Solfed/DAM/SWF archives - Help with acronyms

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Between Your Teeth
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Aug 5 2012 18:53
Solfed/DAM/SWF archives - Help with acronyms

I've been periphally involved with a Sparrows' Nest project to help catalogue a great chunk of correspondence of various post war UK anarcho-syndicalist groups. Namely the Syndicalist Workers' Federation, Direct Action Movement and Solidarity Federation. As part of this project there's been a substantial glossary/collection of keywords produced. However there's a number of acronyms we haven't been able to identify.

They could be anything. Union, organisation, party, group, organisation etc. It'd be great if we could crowdsource the libcom hivemind to help fill in the blanks below. These acronyms are:

ACT
ARP
ATT
CAM
CC
CLC
CW
EL
GWU
IRM
ITCU
NCLC
NELAG
NWS
RSG
SL
SRL
SWI
UAG
CIA (a british political group?)
ESE (a british trade union)
GEB (a british trade union)
DATA (a british trade union)

Also standing reminder that if you're old, approaching oldness, or may one day be old, then please consider gifting us your archives, lest it ends up as landfill (like most of it does).

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Steven.
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Aug 5 2012 20:44

Some context here might be useful in terms of how these acronyms were used?

Also, you guys have plans to scan this stuff?

martinh
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Aug 5 2012 21:01

Context would help, but I would guess that EL and SL mean East London and South London, likewise CAM could well be Cambridge DAM. SWI might be SWL, i.e. SW London as there used to be a SW London DAM.

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Aug 5 2012 22:34
Steven. wrote:
Some context here might be useful in terms of how these acronyms were used?

Also, you guys have plans to scan this stuff?

OK. So as it stands there is currently 1164 documents scanned into the collection covering the period 1944-1975, with the majority originating from the 1959-1963 period. 88% of these documents are letters. These could be anything from requests for solidarity, gossip, requests for subscriptions, subs payments. Here's an example of one of the scanned letters below:

As I understand it, the stuff is scanned but is currently awaiting a server upgrade before being put on-line. Catalogue details and jpgs of the scanned documents themselves are stored in an Access database. As a stopgap I think that basically the Access file is going to be put on-line to be downloaded. Unfortunately there's currently an IT skills gap when it comes to doing anything beyond that.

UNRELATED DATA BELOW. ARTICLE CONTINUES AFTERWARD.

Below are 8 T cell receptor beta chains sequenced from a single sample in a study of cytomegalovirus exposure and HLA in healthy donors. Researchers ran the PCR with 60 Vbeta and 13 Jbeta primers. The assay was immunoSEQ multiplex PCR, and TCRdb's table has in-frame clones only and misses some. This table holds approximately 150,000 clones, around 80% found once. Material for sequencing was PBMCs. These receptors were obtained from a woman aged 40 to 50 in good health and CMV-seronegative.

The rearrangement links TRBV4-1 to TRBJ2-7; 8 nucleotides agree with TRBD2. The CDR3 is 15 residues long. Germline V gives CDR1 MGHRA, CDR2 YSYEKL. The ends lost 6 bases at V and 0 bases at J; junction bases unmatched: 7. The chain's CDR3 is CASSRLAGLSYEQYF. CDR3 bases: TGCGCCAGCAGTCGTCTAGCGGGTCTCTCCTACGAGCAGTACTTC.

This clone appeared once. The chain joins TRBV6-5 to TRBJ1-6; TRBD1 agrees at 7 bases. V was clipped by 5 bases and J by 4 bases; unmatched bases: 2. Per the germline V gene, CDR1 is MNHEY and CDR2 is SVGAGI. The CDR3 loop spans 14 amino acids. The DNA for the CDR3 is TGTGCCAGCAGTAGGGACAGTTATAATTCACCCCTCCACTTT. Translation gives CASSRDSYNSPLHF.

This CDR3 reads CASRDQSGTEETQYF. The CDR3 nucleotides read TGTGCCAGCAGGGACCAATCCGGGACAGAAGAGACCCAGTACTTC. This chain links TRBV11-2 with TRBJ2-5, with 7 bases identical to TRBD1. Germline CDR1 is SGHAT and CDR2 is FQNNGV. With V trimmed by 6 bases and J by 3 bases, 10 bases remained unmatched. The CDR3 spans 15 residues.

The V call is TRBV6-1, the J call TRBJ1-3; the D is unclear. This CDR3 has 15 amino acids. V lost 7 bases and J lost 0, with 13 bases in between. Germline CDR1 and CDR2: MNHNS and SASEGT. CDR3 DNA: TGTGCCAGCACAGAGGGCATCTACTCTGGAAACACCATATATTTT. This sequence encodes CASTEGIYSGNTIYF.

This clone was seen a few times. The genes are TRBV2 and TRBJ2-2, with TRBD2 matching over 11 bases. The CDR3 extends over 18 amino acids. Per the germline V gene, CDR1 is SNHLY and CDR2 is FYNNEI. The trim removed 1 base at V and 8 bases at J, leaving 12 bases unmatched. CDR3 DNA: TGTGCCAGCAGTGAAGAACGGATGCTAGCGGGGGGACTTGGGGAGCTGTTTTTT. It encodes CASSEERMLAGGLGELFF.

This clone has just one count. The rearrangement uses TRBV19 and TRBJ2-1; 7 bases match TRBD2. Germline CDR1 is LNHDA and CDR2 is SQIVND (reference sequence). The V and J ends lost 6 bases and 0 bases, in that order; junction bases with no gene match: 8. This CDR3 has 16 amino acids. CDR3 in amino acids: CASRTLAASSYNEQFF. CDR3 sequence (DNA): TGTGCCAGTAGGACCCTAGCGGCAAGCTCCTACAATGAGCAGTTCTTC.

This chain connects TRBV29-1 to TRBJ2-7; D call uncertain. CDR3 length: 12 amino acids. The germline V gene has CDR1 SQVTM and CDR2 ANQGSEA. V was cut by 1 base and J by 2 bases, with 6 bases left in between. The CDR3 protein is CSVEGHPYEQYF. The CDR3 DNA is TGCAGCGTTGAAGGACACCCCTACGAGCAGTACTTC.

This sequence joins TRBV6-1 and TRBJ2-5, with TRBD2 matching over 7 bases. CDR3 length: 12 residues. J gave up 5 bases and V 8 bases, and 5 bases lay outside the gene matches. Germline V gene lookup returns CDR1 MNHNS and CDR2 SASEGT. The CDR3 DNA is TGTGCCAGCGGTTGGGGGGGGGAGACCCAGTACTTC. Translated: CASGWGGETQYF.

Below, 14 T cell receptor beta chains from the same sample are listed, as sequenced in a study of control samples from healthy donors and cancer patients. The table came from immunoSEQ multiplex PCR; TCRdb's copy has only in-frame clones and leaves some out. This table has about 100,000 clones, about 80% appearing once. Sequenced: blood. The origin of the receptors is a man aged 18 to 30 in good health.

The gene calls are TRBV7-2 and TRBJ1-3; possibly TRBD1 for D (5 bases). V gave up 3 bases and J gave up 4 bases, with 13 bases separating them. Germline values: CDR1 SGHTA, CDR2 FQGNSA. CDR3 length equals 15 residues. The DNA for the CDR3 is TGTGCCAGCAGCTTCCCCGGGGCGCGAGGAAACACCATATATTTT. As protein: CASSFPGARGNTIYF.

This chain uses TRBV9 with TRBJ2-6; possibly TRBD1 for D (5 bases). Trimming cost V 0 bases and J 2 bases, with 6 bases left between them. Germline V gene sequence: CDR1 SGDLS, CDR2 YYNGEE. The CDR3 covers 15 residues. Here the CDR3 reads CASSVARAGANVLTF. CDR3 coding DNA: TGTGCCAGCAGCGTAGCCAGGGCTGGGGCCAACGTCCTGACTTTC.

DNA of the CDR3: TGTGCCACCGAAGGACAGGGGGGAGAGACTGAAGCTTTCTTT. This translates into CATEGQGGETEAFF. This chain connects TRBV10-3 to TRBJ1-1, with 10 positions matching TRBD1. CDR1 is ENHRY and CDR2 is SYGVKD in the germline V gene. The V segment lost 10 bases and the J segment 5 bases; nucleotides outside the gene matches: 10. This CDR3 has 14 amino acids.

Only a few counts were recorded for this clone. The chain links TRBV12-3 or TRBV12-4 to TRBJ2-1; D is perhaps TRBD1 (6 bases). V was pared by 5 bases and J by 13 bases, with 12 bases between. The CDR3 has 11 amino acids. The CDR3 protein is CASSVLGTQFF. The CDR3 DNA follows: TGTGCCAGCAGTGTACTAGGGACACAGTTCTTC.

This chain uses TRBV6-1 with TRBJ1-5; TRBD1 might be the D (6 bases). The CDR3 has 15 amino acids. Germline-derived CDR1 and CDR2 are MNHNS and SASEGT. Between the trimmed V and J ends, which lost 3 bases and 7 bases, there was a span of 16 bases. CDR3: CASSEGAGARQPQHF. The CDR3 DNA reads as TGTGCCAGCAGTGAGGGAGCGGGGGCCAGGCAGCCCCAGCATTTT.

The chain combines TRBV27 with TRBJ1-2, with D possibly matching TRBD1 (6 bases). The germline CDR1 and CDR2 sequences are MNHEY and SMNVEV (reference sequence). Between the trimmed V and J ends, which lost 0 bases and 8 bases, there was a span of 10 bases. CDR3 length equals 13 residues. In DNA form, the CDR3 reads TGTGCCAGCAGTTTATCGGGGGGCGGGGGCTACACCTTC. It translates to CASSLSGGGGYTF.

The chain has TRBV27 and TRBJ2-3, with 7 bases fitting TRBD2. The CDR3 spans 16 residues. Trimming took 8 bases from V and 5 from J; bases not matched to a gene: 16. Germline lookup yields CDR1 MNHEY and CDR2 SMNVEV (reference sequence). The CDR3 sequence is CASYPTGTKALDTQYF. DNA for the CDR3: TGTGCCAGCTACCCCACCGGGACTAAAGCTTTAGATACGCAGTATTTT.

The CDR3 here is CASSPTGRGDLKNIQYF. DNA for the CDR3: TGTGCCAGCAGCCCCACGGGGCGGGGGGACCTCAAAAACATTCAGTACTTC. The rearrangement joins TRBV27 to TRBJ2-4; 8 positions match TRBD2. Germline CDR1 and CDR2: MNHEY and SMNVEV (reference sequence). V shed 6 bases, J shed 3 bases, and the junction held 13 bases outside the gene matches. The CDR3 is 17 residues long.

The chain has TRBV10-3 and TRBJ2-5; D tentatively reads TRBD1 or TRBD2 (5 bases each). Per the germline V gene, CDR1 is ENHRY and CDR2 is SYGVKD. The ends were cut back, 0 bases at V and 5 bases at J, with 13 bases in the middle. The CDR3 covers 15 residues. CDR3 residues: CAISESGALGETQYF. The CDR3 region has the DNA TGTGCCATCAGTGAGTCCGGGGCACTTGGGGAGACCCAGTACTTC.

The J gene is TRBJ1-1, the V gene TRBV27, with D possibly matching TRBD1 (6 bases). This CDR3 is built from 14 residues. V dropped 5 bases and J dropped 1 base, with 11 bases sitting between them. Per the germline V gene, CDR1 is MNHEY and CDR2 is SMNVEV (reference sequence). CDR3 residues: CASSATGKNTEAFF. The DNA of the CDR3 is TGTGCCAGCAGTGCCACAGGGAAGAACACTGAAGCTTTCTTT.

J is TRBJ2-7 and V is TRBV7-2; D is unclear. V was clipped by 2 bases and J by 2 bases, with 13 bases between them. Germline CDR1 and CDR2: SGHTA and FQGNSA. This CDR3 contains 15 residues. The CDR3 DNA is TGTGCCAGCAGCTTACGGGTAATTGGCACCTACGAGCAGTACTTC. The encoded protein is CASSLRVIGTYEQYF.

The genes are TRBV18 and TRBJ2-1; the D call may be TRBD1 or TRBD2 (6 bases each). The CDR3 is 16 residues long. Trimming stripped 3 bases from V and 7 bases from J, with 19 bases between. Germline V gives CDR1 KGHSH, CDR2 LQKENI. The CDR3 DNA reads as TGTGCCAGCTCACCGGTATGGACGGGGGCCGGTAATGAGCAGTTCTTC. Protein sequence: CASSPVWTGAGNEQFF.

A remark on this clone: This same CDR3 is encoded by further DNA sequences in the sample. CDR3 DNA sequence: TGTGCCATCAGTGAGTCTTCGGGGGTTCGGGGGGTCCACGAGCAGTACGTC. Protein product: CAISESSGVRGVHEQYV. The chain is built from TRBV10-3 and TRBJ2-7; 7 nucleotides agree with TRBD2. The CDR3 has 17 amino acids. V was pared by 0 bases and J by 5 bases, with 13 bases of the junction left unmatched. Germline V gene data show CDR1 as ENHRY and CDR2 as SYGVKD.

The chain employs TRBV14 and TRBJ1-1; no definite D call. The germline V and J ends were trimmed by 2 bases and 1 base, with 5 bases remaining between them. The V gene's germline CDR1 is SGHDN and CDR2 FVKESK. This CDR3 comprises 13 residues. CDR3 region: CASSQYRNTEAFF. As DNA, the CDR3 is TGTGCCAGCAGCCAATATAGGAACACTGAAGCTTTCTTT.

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Aug 6 2012 10:36

Cool, thanks for the info.

Libcom would be happy to help in terms of hosting documents or whatever - we are always keen to expand our library (and we are backed up and archived by the British Library so even if something catastrophic happened with the site, or we are all dead in 100 years the content will still be there)

andy g
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Aug 6 2012 13:17

NCLC – maybe National Caucus of Labour Committees?

http://en.wikipedia.org/wiki/National_Caucus_of_Labor_Committees

ICTU - Irish Congress of Trade Unions or it could be a mis-transcription of ICFTU - International Confederation of Free Trad Unions ?

RSG - could be a mis-transcription of SRG - Socialist Review Group ?

GWU - should this have been GMWU General and Municipal Workers Union ?

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Between Your Teeth
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Aug 6 2012 20:46

steven cheers, i'll pass that on.

andy g thanks for your best guesses. i'll see if i can dig out some more context for people.

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Aug 7 2012 13:46

D.A.T.A.

Had some pals, draughtsmen (they worked in a drawing office attached to an engineering factory), who were members of DATA. It was I think affiliated to the AEU. They were very well organised (and as a result relatively well paid).

Quote:
‘But is the stereotype of white collar unions ("prepared to collaborate with employers" . . . "conservative by conditioning" . . . "bureaucratic mentality") (14) as less militant, less politically committed, justified? One meets, in fact, a range of trade union attitudes, just as among the unions of manual workers. The only British trade union that has had a coherent strategy on strike action, and a very successful one, (15) is the Draughtsmen- which occupationally may be considered in the white collar field.’